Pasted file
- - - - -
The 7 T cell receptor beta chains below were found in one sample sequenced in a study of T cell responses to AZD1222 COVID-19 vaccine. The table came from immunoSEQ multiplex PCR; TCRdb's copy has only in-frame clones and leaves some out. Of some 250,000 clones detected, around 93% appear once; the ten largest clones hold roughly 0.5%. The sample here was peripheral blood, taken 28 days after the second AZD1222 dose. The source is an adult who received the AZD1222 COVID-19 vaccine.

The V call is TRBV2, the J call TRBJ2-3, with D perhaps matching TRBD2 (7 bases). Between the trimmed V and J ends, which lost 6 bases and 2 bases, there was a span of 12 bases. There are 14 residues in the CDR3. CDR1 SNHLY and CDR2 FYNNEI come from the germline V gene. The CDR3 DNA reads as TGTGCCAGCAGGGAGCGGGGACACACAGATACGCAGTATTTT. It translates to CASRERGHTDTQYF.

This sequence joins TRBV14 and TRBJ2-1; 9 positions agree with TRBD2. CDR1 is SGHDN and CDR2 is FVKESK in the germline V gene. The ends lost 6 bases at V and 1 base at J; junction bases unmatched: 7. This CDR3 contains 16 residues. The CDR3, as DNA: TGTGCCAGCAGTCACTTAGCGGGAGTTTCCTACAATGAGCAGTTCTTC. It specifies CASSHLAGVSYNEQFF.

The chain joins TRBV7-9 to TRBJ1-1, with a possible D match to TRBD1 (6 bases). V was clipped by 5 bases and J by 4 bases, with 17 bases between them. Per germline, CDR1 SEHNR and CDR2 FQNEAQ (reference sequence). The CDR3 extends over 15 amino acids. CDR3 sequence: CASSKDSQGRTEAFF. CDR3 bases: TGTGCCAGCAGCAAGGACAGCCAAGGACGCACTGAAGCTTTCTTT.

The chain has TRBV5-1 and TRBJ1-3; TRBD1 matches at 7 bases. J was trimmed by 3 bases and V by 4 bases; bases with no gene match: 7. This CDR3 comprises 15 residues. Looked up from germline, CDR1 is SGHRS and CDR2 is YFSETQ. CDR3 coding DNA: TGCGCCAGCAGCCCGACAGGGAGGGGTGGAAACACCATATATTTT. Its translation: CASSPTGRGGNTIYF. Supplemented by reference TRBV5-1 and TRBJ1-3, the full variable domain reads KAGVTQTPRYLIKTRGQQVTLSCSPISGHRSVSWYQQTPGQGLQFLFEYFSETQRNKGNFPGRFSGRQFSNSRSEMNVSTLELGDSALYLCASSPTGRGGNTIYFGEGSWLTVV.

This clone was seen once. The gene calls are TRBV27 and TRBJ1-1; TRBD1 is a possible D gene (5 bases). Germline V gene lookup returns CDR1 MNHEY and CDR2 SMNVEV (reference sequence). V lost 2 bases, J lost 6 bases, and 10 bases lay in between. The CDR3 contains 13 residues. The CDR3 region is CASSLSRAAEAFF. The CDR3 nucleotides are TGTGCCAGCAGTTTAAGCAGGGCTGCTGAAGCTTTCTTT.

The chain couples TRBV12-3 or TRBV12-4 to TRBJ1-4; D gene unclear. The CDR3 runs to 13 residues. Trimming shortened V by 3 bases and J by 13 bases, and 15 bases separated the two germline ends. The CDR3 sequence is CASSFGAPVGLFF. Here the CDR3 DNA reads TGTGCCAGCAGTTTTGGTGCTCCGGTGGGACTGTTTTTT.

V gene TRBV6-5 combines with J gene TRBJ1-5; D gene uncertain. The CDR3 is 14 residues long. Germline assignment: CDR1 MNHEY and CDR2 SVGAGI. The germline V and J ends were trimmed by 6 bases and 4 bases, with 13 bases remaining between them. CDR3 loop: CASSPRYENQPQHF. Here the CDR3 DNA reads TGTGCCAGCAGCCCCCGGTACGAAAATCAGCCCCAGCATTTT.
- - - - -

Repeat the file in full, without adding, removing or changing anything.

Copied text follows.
The 7 T cell receptor beta chains below were found in one sample sequenced in a study of T cell responses to AZD1222 COVID-19 vaccine. The table came from immunoSEQ multiplex PCR; TCRdb's copy has only in-frame clones and leaves some out. Of some 250,000 clones detected, around 93% appear once; the ten largest clones hold roughly 0.5%. The sample here was peripheral blood, taken 28 days after the second AZD1222 dose. The source is an adult who received the AZD1222 COVID-19 vaccine.

The V call is TRBV2, the J call TRBJ2-3, with D perhaps matching TRBD2 (7 bases). Between the trimmed V and J ends, which lost 6 bases and 2 bases, there was a span of 12 bases. There are 14 residues in the CDR3. CDR1 SNHLY and CDR2 FYNNEI come from the germline V gene. The CDR3 DNA reads as TGTGCCAGCAGGGAGCGGGGACACACAGATACGCAGTATTTT. It translates to CASRERGHTDTQYF.

This sequence joins TRBV14 and TRBJ2-1; 9 positions agree with TRBD2. CDR1 is SGHDN and CDR2 is FVKESK in the germline V gene. The ends lost 6 bases at V and 1 base at J; junction bases unmatched: 7. This CDR3 contains 16 residues. The CDR3, as DNA: TGTGCCAGCAGTCACTTAGCGGGAGTTTCCTACAATGAGCAGTTCTTC. It specifies CASSHLAGVSYNEQFF.

The chain joins TRBV7-9 to TRBJ1-1, with a possible D match to TRBD1 (6 bases). V was clipped by 5 bases and J by 4 bases, with 17 bases between them. Per germline, CDR1 SEHNR and CDR2 FQNEAQ (reference sequence). The CDR3 extends over 15 amino acids. CDR3 sequence: CASSKDSQGRTEAFF. CDR3 bases: TGTGCCAGCAGCAAGGACAGCCAAGGACGCACTGAAGCTTTCTTT.

The chain has TRBV5-1 and TRBJ1-3; TRBD1 matches at 7 bases. J was trimmed by 3 bases and V by 4 bases; bases with no gene match: 7. This CDR3 comprises 15 residues. Looked up from germline, CDR1 is SGHRS and CDR2 is YFSETQ. CDR3 coding DNA: TGCGCCAGCAGCCCGACAGGGAGGGGTGGAAACACCATATATTTT. Its translation: CASSPTGRGGNTIYF. Supplemented by reference TRBV5-1 and TRBJ1-3, the full variable domain reads KAGVTQTPRYLIKTRGQQVTLSCSPISGHRSVSWYQQTPGQGLQFLFEYFSETQRNKGNFPGRFSGRQFSNSRSEMNVSTLELGDSALYLCASSPTGRGGNTIYFGEGSWLTVV.

This clone was seen once. The gene calls are TRBV27 and TRBJ1-1; TRBD1 is a possible D gene (5 bases). Germline V gene lookup returns CDR1 MNHEY and CDR2 SMNVEV (reference sequence). V lost 2 bases, J lost 6 bases, and 10 bases lay in between. The CDR3 contains 13 residues. The CDR3 region is CASSLSRAAEAFF. The CDR3 nucleotides are TGTGCCAGCAGTTTAAGCAGGGCTGCTGAAGCTTTCTTT.

The chain couples TRBV12-3 or TRBV12-4 to TRBJ1-4; D gene unclear. The CDR3 runs to 13 residues. Trimming shortened V by 3 bases and J by 13 bases, and 15 bases separated the two germline ends. The CDR3 sequence is CASSFGAPVGLFF. Here the CDR3 DNA reads TGTGCCAGCAGTTTTGGTGCTCCGGTGGGACTGTTTTTT.

V gene TRBV6-5 combines with J gene TRBJ1-5; D gene uncertain. The CDR3 is 14 residues long. Germline assignment: CDR1 MNHEY and CDR2 SVGAGI. The germline V and J ends were trimmed by 6 bases and 4 bases, with 13 bases remaining between them. CDR3 loop: CASSPRYENQPQHF. Here the CDR3 DNA reads TGTGCCAGCAGCCCCCGGTACGAAAATCAGCCCCAGCATTTT.